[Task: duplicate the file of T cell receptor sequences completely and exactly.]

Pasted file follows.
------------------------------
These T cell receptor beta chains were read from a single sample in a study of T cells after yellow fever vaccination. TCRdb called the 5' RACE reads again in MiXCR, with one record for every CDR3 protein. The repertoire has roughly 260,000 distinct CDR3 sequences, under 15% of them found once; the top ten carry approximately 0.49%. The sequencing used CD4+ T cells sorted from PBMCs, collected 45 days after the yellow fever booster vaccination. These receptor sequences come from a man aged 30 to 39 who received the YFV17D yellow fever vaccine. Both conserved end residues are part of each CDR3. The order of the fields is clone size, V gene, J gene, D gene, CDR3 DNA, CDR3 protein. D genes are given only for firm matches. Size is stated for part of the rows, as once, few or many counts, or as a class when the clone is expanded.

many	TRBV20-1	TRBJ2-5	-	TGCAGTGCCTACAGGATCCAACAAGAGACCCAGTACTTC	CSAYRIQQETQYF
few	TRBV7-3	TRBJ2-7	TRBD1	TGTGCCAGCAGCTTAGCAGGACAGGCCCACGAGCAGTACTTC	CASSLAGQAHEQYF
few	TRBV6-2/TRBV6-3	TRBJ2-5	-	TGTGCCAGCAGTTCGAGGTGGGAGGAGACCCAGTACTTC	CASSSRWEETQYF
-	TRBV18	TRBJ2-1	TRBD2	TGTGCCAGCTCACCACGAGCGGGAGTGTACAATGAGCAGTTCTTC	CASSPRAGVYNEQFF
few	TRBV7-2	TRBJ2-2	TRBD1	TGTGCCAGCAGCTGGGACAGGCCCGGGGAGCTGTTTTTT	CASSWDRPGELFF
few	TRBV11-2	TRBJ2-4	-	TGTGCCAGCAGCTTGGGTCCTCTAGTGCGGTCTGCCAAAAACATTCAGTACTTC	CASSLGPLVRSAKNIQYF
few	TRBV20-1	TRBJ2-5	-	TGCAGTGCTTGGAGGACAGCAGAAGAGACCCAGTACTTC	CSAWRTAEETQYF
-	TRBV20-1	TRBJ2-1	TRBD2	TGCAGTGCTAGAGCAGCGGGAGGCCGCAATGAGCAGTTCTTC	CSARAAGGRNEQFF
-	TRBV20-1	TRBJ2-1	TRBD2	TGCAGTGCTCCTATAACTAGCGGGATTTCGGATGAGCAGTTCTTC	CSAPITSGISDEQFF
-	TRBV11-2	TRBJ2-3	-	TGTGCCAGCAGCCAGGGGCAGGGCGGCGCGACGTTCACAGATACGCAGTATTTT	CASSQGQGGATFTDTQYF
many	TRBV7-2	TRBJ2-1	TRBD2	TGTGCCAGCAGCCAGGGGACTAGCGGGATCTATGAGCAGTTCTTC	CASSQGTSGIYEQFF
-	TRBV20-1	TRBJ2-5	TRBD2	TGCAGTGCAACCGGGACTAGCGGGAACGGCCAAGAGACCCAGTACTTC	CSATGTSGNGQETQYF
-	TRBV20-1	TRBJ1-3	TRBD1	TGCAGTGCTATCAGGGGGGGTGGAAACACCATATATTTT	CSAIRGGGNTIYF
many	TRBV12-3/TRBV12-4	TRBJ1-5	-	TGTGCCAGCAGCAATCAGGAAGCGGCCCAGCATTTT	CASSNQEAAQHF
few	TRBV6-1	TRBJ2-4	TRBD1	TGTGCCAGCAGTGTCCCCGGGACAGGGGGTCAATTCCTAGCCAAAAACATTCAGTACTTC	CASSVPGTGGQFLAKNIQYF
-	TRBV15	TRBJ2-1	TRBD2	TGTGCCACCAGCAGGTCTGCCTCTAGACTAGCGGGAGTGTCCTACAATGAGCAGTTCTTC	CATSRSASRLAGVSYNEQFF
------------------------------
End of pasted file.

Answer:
These T cell receptor beta chains were read from a single sample in a study of T cells after yellow fever vaccination. TCRdb called the 5' RACE reads again in MiXCR, with one record for every CDR3 protein. The repertoire has roughly 260,000 distinct CDR3 sequences, under 15% of them found once; the top ten carry approximately 0.49%. The sequencing used CD4+ T cells sorted from PBMCs, collected 45 days after the yellow fever booster vaccination. These receptor sequences come from a man aged 30 to 39 who received the YFV17D yellow fever vaccine. Both conserved end residues are part of each CDR3. The order of the fields is clone size, V gene, J gene, D gene, CDR3 DNA, CDR3 protein. D genes are given only for firm matches. Size is stated for part of the rows, as once, few or many counts, or as a class when the clone is expanded.

many	TRBV20-1	TRBJ2-5	-	TGCAGTGCCTACAGGATCCAACAAGAGACCCAGTACTTC	CSAYRIQQETQYF
few	TRBV7-3	TRBJ2-7	TRBD1	TGTGCCAGCAGCTTAGCAGGACAGGCCCACGAGCAGTACTTC	CASSLAGQAHEQYF
few	TRBV6-2/TRBV6-3	TRBJ2-5	-	TGTGCCAGCAGTTCGAGGTGGGAGGAGACCCAGTACTTC	CASSSRWEETQYF
-	TRBV18	TRBJ2-1	TRBD2	TGTGCCAGCTCACCACGAGCGGGAGTGTACAATGAGCAGTTCTTC	CASSPRAGVYNEQFF
few	TRBV7-2	TRBJ2-2	TRBD1	TGTGCCAGCAGCTGGGACAGGCCCGGGGAGCTGTTTTTT	CASSWDRPGELFF
few	TRBV11-2	TRBJ2-4	-	TGTGCCAGCAGCTTGGGTCCTCTAGTGCGGTCTGCCAAAAACATTCAGTACTTC	CASSLGPLVRSAKNIQYF
few	TRBV20-1	TRBJ2-5	-	TGCAGTGCTTGGAGGACAGCAGAAGAGACCCAGTACTTC	CSAWRTAEETQYF
-	TRBV20-1	TRBJ2-1	TRBD2	TGCAGTGCTAGAGCAGCGGGAGGCCGCAATGAGCAGTTCTTC	CSARAAGGRNEQFF
-	TRBV20-1	TRBJ2-1	TRBD2	TGCAGTGCTCCTATAACTAGCGGGATTTCGGATGAGCAGTTCTTC	CSAPITSGISDEQFF
-	TRBV11-2	TRBJ2-3	-	TGTGCCAGCAGCCAGGGGCAGGGCGGCGCGACGTTCACAGATACGCAGTATTTT	CASSQGQGGATFTDTQYF
many	TRBV7-2	TRBJ2-1	TRBD2	TGTGCCAGCAGCCAGGGGACTAGCGGGATCTATGAGCAGTTCTTC	CASSQGTSGIYEQFF
-	TRBV20-1	TRBJ2-5	TRBD2	TGCAGTGCAACCGGGACTAGCGGGAACGGCCAAGAGACCCAGTACTTC	CSATGTSGNGQETQYF
-	TRBV20-1	TRBJ1-3	TRBD1	TGCAGTGCTATCAGGGGGGGTGGAAACACCATATATTTT	CSAIRGGGNTIYF
many	TRBV12-3/TRBV12-4	TRBJ1-5	-	TGTGCCAGCAGCAATCAGGAAGCGGCCCAGCATTTT	CASSNQEAAQHF
few	TRBV6-1	TRBJ2-4	TRBD1	TGTGCCAGCAGTGTCCCCGGGACAGGGGGTCAATTCCTAGCCAAAAACATTCAGTACTTC	CASSVPGTGGQFLAKNIQYF
-	TRBV15	TRBJ2-1	TRBD2	TGTGCCACCAGCAGGTCTGCCTCTAGACTAGCGGGAGTGTCCTACAATGAGCAGTTCTTC	CATSRSASRLAGVSYNEQFF